Family no longer has access to their own farmland after bridge closes
Emilie Gill, local democracy journalist
A Monmouthshire family found themselves without access to their own farmland due to the emergency closure of a bridge in Tintern.
The Tintern Wireworks Bridge received an emergency road closure on August 18 for up to 18 months because the bridge was not considered safe for motor vehicles and warning signs have been ignored or deleted.
Concrete bollards were installed to stop vehicles trying to use the access, but this left the Simpson family without access to their farm.
Caroline Simpson, whose parents own land that is now without access, said it had been “completely cut off”.
She said: “The bridge has so much history and it is our only access to our land. Now we cannot access our land – we are cut off.
“The land has to be tended and my father has to drive farm vehicles across to tune the land. “
Ms Simpson acknowledged that there is alternative access, but that it is “impractical” and “not a viable option”.
This means that the only safe vehicle access has been removed.
Ms Simpson said: “Our fear is that they won’t reopen it. You can’t take someone’s aisle. We go there every day.
Ms Simpson had planned to take her children on vacation next week, but the trailer with everything she needs is on farmland, so she had to cancel it.
Ms Simpson’s mother, Mary Simpson, said the closure was “having a huge impact on the family. We need to have access to our land, we go there every day. We have boats on the river.
“We have always been involved in river safety and we can’t help if we can’t access land. It cut us off completely.
While the Monmouthshire and Gloucestershire councils have said the closure is necessary, the family disagree.
They commissioned an independent study of the bridge, which was seen by the Local Democracy Reporting Service.
The survey states: “My first reaction was a surprise, having used the bridge regularly and maintained an interest in the condition of the structure for the previous nine years.
“Maintenance of the structure had clearly been neglected, but I had not witnessed a sudden deterioration that I believed would lead to an emergency shutdown.
“With your help, I had the opportunity to inspect the soffit of the bridge from the river at high tide, and I also could not identify any significant changes in condition from below.”
He goes on to say: “There may be good reasons to shut down a vehicle, but this has not been disclosed to date.”
“Cut us off”
Ms Simpson started an online petition, which received more than 650 signatures, calling for the Wireworks Bridge to be reopened and protested on the bridge with her children last Wednesday – the day she was told the stations would be installed.
The petition reads: “My parents bought Ferry Farm in Tintern with a right of way to access it over the Tintern Bridge. This is our only passable access and has now been taken away from us by the Gloucestershire and Monmouthshire counties councils.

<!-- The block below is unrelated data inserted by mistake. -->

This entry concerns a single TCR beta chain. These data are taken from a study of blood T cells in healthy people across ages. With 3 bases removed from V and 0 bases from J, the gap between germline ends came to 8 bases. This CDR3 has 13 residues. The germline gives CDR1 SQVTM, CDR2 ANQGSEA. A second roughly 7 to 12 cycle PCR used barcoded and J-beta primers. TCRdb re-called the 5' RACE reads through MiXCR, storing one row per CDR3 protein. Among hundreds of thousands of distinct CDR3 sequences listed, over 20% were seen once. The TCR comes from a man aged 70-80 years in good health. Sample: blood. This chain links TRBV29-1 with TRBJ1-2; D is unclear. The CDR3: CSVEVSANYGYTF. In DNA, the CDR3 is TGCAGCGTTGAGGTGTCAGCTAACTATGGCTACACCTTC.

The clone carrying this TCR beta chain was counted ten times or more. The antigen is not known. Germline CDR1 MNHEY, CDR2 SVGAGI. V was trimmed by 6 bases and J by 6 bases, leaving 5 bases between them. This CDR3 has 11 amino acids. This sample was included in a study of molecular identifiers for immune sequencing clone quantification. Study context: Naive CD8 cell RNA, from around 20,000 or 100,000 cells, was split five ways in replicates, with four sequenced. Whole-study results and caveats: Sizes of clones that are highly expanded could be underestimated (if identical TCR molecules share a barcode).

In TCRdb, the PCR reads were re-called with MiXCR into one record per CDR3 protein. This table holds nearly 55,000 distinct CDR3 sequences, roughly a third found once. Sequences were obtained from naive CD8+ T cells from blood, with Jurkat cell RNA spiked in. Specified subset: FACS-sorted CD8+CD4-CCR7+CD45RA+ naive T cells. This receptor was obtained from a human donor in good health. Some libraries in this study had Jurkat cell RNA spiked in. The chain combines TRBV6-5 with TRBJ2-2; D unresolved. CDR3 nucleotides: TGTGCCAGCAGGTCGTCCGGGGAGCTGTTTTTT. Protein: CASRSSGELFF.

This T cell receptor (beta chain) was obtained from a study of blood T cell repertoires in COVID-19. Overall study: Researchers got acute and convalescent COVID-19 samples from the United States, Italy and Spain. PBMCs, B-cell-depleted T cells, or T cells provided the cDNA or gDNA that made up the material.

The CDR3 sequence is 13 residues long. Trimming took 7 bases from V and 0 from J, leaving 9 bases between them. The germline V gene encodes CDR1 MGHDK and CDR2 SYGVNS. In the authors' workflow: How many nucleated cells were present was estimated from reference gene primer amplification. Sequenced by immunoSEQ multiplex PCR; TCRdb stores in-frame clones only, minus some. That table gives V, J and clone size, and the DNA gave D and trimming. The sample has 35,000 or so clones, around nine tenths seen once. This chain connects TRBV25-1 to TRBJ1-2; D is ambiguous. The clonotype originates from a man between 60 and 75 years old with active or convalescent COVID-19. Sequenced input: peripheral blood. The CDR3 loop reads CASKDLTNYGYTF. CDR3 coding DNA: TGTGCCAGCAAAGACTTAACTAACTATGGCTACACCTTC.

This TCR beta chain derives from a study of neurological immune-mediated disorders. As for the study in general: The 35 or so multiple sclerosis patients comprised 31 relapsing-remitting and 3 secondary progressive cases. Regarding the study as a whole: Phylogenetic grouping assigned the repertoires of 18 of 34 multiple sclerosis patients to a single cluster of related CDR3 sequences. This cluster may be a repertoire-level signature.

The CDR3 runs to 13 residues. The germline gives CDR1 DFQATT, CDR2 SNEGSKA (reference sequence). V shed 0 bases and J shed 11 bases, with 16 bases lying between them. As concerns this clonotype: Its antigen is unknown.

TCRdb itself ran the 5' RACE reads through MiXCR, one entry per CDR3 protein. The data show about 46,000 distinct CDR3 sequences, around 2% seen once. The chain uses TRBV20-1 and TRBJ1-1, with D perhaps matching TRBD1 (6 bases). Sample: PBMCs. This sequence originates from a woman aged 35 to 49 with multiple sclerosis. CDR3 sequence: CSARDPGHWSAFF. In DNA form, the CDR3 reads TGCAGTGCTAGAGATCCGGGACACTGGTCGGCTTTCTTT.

“They cut us off from our property and land over the River Wye and the bridge, placing barrier posts at each end of the old bridge, making it impossible to access our land by car.
“The Severn Area Rescue Association (SARA) also needs access through it as they have permission to use our landing stage if necessary during the exercise and in an emergency.
“We were hardly consulted on the plans of the communes, the agricultural equipment and machines are now inaccessible to maintain our land. “
Kath Haworth, Gloucestershire County Council Motorway Manager, said: ‘We fully appreciate the inconvenience to residents and businesses who are affected by the closure of this bridge to vehicles and we apologize for the inconvenience.
“However, this closure is necessary due to the deteriorating condition of the bridge which has several defects, cracks and widespread corrosion and we have a duty to ensure the safety of the users of the bridge.
“For the moment, the bridge has been closed to vehicles, so it should only be used by pedestrians and cyclists.
“Joint work with Monmouthshire County Council is planned to repair the bridge in the fall of 2022.
“In the meantime, we will be working with those who are particularly grappling with the impact of the closure to see what more we can do to support them.”
A spokesperson for Monmouthshire Council said: ‘We share responsibility for the management of the various cross-border bridges and Gloucestershire oversees this.
“The structure of the bridge has been assessed and it cannot safely support vehicles. Warning signs have been ignored or removed, in order to ensure the safety of the public and users of the bridge, an emergency order has been put in place closing the bridge to motor traffic.
“I am very concerned to hear that a car has hit the terminal several times to overturn it.
“Gloucestershire County Council is seeking to work with the occupants of the affected property (on the English side).”
The costs of repairs will be shared equally between the two municipalities.
The emergency road closure is not expected to last more than 18 months, with bridge work scheduled for fall 2022.
To view the petition, go here.